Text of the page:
Mobile applications: towards a first downturn in the market?

by bold-lichterman

The market for mobile applications has soared in recent years. In July 2013, the bar of 100 billion downloaded apps was crossed and that of 2 million available software was in October 2013 according to a report. study of the Deloitte firm. Despite these impressive numbers, the question of maturity may soon arise. According to the same study, conducted on the British market, several figures would point in this direction.

New adopters are less demanding

Already, while the use of applications is more and more frequent, the average number of applications downloaded each month by users has fallen from 2.4 in 2013 to 1.8 this year. And out of all mobile users, only a minority would make purchases. They would be a little over 10%. Incidentally, video games represent by far the most lucrative segment, crystallizing more than three-quarters of the income generated by app stores.

To explain this phenomenon, the firm points out that the smartphone user base has increased. First consequence: new owners of handsets are less fond of apps than ” early adopters “. Thus, the growth in the penetration rate was particularly strong among those over 55, who arrived, on average, later. However, 30% of this category of consumers have never downloaded a single application, whether free or paid, while they are only 4% among 24-34 year olds.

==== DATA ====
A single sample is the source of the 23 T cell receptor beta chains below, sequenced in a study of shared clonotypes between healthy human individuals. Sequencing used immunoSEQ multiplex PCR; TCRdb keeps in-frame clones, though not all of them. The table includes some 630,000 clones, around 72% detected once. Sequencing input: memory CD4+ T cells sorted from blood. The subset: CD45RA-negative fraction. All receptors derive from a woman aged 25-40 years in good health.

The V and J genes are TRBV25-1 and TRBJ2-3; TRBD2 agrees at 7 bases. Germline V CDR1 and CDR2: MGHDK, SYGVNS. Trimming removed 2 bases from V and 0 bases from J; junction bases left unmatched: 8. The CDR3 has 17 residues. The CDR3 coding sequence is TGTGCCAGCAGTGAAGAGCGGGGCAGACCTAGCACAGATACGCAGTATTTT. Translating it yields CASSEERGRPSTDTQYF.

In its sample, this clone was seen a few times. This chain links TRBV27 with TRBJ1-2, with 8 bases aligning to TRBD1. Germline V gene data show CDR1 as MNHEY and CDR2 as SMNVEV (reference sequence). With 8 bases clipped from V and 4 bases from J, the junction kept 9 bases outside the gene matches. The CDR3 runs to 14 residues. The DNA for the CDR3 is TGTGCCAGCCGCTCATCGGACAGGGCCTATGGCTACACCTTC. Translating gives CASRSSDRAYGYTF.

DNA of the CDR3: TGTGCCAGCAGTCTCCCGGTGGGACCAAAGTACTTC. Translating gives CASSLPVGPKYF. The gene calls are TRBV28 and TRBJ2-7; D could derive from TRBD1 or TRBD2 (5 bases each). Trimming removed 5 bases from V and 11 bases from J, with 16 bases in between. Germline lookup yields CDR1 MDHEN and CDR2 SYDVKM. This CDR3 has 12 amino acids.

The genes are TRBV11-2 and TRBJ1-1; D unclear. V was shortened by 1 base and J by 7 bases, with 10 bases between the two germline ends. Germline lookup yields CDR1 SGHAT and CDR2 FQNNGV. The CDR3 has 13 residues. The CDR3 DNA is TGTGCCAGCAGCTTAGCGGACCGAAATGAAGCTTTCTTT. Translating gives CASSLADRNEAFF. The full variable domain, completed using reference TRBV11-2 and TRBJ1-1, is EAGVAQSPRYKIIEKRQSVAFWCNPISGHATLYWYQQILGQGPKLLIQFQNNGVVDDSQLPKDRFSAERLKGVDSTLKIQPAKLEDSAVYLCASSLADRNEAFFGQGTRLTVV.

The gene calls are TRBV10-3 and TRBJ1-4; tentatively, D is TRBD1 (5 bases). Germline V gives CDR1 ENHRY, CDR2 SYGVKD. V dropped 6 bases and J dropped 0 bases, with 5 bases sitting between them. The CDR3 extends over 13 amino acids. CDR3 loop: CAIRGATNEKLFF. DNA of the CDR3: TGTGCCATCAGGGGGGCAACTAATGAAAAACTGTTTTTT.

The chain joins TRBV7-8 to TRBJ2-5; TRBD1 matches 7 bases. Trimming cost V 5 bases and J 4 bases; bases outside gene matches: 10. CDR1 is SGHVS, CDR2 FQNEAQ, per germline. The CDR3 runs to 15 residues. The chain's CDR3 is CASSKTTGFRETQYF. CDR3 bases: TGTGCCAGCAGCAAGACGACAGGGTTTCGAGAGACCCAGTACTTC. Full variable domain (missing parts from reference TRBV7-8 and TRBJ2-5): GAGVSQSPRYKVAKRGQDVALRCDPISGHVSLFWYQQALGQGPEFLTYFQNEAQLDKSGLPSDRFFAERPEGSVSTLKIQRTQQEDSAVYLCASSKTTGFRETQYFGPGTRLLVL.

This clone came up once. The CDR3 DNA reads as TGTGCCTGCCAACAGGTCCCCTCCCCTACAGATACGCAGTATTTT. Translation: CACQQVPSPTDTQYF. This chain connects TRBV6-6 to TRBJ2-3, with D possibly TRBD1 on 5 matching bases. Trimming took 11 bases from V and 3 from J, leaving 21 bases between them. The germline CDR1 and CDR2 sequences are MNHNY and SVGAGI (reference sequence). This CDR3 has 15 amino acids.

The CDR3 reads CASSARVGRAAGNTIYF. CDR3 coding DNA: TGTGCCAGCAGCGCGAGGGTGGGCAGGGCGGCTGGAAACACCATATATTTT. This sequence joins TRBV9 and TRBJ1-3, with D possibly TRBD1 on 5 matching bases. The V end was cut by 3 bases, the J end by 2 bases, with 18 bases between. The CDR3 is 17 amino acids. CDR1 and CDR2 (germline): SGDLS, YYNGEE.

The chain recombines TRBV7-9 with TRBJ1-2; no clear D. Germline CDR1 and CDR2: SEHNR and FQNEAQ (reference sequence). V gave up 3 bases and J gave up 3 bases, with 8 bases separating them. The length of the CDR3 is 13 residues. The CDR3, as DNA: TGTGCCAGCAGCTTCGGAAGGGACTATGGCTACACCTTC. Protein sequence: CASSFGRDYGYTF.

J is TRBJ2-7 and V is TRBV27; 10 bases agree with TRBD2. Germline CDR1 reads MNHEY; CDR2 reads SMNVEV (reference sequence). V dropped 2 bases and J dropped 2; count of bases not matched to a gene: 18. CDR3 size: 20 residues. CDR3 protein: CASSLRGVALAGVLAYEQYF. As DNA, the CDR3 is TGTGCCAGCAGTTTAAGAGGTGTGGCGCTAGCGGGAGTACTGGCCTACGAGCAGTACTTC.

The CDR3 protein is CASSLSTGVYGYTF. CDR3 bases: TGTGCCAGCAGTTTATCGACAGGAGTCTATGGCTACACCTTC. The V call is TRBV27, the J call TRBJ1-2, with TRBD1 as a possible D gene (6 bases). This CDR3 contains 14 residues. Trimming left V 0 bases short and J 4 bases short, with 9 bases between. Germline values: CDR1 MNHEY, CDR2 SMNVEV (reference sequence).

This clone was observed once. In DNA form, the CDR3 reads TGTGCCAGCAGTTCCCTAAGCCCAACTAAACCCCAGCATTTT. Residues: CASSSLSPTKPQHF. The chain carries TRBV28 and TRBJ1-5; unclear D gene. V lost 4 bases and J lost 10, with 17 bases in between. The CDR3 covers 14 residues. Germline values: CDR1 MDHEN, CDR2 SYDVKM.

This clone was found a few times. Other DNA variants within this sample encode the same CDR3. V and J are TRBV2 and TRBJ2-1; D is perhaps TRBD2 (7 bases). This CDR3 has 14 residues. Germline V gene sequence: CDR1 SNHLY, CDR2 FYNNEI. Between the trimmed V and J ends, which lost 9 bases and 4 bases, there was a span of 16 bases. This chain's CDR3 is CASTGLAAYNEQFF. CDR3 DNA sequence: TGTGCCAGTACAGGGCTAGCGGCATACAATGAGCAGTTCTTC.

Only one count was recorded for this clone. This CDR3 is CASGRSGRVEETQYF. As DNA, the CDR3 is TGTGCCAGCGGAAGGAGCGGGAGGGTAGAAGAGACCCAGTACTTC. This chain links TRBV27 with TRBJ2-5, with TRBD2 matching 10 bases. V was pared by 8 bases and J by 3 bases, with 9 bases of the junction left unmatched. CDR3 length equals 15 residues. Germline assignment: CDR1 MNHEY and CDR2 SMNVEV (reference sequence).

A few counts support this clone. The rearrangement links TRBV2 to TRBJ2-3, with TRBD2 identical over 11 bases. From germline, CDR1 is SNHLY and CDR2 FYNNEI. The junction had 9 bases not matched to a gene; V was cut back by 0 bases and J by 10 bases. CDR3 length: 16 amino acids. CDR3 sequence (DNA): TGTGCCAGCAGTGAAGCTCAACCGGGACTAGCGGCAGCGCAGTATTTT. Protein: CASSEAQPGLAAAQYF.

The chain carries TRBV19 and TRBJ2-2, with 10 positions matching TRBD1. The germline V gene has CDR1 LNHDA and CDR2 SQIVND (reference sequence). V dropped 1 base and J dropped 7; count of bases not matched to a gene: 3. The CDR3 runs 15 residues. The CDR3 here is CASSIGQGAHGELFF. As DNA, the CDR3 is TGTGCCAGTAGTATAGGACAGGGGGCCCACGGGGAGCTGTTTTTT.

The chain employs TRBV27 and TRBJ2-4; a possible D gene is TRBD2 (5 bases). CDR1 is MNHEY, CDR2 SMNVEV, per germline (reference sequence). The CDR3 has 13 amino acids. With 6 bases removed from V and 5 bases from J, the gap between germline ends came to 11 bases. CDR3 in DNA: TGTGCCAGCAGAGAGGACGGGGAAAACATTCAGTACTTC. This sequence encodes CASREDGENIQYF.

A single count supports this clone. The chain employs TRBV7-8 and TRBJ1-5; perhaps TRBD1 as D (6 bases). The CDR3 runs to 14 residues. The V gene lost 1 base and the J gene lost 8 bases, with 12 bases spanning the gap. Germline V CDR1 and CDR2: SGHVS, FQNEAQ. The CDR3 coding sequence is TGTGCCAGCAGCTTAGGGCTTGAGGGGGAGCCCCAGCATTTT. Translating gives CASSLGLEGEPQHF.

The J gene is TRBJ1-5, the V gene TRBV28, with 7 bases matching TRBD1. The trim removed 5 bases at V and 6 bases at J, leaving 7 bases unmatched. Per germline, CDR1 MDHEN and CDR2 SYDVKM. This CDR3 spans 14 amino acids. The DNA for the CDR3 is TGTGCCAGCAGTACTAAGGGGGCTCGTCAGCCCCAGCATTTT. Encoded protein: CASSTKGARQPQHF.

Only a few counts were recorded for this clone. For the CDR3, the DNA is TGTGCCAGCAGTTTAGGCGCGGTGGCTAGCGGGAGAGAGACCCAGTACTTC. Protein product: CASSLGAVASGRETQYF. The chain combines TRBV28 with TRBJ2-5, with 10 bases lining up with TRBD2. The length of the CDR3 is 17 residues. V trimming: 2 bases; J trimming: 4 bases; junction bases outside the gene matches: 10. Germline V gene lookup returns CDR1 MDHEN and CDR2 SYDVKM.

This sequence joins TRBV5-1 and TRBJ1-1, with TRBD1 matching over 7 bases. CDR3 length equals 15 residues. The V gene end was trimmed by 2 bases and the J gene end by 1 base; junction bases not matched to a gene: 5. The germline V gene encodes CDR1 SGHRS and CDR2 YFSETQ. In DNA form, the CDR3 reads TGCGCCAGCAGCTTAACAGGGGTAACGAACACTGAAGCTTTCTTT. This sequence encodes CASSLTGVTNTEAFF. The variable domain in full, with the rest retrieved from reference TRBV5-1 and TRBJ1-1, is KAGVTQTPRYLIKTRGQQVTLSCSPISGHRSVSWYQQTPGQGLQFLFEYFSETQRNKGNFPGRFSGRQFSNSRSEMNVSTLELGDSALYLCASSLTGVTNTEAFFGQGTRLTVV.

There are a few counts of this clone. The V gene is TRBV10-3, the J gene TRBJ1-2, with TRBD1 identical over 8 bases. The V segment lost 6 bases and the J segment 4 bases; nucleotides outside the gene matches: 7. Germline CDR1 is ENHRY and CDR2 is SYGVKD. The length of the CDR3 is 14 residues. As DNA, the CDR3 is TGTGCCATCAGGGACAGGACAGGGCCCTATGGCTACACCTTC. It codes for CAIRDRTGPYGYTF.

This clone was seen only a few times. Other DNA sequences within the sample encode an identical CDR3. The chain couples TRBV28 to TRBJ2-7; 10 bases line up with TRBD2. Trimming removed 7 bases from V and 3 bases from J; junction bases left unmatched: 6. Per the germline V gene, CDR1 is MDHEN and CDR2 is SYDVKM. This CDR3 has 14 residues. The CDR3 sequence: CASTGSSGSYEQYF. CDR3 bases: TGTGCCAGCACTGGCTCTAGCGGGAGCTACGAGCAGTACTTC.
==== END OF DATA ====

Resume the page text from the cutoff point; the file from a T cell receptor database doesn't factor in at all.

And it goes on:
Less apps, more use

Another factor mentioned, most users would be satisfied. In other words, they already have everything they need to meet most of their daily needs and, therefore, they are less demanding of novelties. A phenomenon which would go hand in hand with a more distant obsolescence of the apps: “with the improvement of the quality of the applications, people use them longer and have less need to replace them” underlines the report.

Finally, 4G, by increasing the download speed, increases the viewing of videos but would also have the effect of encouraging consumers to use their mobile browser more than using a dedicated application. Despite everything, consumers are becoming more and more mobile addict since 30% of adults would consult their phone between 11 and 25 times a day and 21% between 26 and 50 times a day. They are 16% beyond. Fewer apps, but more use.

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